Date Published: February 28, 2019
Publisher: Public Library of Science
Author(s): Tim Alex Lindskou, Laura Pilgaard, Morten Breinholt Søvsø, Torben Anders Kløjgård, Thomas Mulvad Larsen, Flemming Bøgh Jensen, Ulla Møller Weinrich, Erika Frischknecht Christensen, Chiara Lazzeri.
Breathing difficulties and respiratory diseases have been under-reported in Emergency Medical Services research, despite these conditions being prevalent with substantial mortality. Our aim was two-fold; 1) to investigate the diagnostic pattern and mortality among EMS patients to whom an ambulance was dispatched due to difficulty breathing, and 2) to investigate the initial symptoms and mortality for EMS patients diagnosed with respiratory diseases in hospital.
Population-based historic cohort study in the North Denmark Region 2012–2015. We included two patient groups; 1) patients calling the emergency number with breathing difficulty as main symptom, and 2) patients diagnosed with respiratory diseases in hospital following an emergency call. Main outcome was estimated 1- and 30-day mortality rates.
There were 3803 patients with the symptom breathing difficulty, nearly half were diagnosed with respiratory diseases 47.3%, followed by circulatory diseases 13.4%, and symptoms and signs 12.0%. The 1-day mortality rate was highest for circulatory diseases, then respiratory diseases and other factors. Over-all 30-day mortality was 13.2%, and the highest rate was for circulatory diseases (17.7%) then respiratory diseases and other factors. A total of 4014 patients were diagnosed with respiratory diseases, 44.8% had the symptom breathing difficulty, 13.4% unclear problems and 11.3%. chest pain/heart disease. 1-day mortality rates were highest for decreased consciousness, then breathing difficulties and unclear problem. Over-all 30-day mortality rates were 12.5%, the highest with symptoms of decreased consciousness (19.1%), then unclear problem and breathing difficulty. There was an overlap of 1797 patients between the two groups.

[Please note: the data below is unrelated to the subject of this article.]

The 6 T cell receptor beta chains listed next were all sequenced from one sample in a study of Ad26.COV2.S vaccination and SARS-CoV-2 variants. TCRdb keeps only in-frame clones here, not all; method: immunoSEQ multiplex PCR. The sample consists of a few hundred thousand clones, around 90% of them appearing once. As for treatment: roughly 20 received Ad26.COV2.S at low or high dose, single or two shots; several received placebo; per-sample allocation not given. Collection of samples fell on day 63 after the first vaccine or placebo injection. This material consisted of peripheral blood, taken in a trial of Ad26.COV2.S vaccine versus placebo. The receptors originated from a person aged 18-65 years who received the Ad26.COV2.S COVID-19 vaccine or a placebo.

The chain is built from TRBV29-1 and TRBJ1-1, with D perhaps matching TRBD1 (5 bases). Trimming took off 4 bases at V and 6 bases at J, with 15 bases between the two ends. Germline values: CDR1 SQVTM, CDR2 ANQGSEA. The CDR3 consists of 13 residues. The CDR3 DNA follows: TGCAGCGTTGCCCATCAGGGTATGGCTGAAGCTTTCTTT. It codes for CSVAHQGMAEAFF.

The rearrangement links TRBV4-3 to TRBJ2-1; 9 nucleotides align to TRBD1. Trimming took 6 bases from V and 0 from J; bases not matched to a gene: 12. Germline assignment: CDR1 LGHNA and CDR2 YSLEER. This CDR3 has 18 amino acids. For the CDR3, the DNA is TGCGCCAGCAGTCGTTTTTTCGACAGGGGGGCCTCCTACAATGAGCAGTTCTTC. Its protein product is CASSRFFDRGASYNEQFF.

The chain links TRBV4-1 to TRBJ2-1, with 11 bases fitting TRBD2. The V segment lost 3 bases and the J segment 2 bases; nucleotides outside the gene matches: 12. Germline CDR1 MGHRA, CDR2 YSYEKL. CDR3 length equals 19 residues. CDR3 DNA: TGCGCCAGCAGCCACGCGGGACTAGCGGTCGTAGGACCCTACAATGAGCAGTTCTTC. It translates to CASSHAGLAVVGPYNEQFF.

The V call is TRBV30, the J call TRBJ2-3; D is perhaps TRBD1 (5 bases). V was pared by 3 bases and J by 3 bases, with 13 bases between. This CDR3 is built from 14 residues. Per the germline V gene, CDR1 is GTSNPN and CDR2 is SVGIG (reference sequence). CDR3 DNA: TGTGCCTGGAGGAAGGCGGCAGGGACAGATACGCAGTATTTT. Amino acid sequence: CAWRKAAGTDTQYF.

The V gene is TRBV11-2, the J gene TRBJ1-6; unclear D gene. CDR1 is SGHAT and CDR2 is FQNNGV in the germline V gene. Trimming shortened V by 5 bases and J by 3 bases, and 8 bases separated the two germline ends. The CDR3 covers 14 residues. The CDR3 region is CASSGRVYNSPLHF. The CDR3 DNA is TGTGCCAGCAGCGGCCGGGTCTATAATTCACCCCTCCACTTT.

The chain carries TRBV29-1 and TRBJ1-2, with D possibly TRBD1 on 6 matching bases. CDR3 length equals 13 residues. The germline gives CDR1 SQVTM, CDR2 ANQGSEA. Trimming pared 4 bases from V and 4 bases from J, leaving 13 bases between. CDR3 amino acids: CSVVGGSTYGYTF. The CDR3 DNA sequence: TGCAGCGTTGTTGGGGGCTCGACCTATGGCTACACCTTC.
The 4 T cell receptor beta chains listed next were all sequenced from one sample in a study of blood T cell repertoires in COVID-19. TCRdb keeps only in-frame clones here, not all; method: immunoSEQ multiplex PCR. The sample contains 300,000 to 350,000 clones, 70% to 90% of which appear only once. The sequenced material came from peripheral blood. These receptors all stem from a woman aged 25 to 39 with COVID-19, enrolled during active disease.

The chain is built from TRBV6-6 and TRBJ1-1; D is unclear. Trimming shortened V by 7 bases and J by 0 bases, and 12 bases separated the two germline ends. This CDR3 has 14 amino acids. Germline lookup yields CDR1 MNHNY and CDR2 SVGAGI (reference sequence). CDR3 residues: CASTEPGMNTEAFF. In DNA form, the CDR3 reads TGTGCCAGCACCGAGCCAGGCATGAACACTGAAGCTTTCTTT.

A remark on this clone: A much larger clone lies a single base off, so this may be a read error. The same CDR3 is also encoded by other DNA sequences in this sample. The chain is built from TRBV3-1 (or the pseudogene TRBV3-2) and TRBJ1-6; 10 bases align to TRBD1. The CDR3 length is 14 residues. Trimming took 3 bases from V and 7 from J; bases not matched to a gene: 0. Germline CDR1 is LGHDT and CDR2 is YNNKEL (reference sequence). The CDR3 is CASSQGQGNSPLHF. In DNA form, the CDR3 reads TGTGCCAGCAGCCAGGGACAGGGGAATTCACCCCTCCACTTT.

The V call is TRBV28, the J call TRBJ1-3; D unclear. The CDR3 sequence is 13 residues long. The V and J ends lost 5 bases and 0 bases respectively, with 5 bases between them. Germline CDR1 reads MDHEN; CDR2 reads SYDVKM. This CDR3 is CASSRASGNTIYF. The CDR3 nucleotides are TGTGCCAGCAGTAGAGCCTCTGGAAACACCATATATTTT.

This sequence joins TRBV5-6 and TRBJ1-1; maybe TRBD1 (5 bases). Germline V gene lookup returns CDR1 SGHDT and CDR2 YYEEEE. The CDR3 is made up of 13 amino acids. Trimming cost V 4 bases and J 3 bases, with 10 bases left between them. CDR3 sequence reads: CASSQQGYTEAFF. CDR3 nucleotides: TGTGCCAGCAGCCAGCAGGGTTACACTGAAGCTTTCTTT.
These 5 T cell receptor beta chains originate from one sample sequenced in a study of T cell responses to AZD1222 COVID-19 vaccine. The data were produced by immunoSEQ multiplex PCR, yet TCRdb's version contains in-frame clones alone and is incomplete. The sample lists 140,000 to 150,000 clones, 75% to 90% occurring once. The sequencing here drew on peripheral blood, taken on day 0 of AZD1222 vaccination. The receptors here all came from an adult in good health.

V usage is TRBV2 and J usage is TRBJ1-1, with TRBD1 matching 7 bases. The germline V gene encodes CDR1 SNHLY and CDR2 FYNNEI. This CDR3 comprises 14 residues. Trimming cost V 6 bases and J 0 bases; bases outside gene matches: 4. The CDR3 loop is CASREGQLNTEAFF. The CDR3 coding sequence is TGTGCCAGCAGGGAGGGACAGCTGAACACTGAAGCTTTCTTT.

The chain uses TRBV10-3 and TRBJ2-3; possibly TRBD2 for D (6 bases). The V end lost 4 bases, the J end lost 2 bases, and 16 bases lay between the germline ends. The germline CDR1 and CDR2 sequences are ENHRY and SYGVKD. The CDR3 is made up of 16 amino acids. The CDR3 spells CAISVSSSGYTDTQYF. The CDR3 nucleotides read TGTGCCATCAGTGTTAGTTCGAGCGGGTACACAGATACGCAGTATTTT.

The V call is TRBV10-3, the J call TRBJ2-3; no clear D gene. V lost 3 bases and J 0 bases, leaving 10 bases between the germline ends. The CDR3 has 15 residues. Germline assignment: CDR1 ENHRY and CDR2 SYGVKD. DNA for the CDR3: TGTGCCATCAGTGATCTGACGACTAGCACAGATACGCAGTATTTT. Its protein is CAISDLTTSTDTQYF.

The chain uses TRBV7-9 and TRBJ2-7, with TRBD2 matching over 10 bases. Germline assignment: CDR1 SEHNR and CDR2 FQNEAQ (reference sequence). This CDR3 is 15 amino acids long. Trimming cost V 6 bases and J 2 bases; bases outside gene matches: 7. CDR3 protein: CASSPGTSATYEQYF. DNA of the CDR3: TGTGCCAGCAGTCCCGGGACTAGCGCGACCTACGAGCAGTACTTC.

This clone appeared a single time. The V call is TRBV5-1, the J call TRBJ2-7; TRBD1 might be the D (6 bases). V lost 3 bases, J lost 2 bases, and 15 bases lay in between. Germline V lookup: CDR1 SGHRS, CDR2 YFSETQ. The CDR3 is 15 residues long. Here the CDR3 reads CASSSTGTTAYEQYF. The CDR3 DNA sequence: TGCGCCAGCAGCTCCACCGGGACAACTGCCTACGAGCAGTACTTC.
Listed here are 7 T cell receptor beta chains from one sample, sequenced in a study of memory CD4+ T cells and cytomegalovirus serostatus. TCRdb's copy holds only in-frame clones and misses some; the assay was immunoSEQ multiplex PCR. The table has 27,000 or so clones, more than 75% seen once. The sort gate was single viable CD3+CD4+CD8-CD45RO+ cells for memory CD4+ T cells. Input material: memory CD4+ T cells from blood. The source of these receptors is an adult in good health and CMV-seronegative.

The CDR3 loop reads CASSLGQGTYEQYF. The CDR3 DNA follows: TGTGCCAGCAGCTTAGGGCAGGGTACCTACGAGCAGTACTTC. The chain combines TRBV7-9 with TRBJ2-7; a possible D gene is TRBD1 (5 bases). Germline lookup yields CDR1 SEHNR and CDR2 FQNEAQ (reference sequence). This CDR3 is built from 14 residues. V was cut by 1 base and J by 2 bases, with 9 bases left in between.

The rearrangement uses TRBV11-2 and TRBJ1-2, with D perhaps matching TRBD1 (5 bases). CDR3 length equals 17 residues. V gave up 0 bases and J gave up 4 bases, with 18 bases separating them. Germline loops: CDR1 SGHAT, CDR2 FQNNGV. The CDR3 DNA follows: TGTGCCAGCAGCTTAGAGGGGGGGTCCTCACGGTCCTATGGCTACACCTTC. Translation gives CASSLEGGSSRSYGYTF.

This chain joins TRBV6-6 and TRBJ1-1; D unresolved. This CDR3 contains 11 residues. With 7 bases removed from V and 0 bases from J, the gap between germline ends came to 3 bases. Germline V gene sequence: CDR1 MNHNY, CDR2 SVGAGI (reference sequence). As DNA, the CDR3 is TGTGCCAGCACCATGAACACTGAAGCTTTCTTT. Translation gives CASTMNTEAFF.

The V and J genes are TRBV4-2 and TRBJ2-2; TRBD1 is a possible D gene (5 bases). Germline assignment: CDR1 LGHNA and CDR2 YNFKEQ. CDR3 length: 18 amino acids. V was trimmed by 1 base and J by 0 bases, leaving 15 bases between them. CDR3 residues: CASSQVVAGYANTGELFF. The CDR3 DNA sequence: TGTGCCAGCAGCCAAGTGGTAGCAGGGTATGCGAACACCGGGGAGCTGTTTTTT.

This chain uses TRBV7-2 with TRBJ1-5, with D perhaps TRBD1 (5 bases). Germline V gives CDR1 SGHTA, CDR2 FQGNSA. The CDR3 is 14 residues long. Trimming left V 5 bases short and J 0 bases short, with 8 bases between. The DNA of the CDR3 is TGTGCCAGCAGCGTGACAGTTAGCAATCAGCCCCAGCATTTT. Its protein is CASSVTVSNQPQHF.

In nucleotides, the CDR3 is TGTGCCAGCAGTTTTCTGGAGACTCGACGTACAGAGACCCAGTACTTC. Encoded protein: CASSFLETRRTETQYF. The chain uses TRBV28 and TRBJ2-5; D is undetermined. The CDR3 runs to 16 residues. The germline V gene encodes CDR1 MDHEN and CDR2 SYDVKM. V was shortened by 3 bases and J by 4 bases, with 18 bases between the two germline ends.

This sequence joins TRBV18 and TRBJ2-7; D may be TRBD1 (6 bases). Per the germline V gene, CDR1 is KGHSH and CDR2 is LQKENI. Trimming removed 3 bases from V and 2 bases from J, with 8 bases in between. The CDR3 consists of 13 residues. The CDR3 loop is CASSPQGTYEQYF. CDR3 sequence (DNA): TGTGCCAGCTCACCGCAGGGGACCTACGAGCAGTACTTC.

The over-all mortality rates alongside the distribution of symptoms and diagnoses, suggest the breathing difficulty patient group is complex and has severe health problems. These findings may be able to raise awareness towards the patient group, and thereby increase focus on diagnostics and treatment to improve the patient outcome.
We found the most frequent diagnoses given to EMS patients calling 1-1-2 with breathing difficulties, to be respiratory diseases, circulatory diseases, symptoms and signs, and other factors. 1- and 30-day mortality rates were over-all 3.4% and 13.2%. For EMS patients diagnosed with respiratory diseases, we found that the symptoms breathing difficulty, unclear problem, and chest pain/heart disease were the most frequent. Also, here, the 1- and 30-day mortality rates were similar, over-all 3.7% and 12.5%.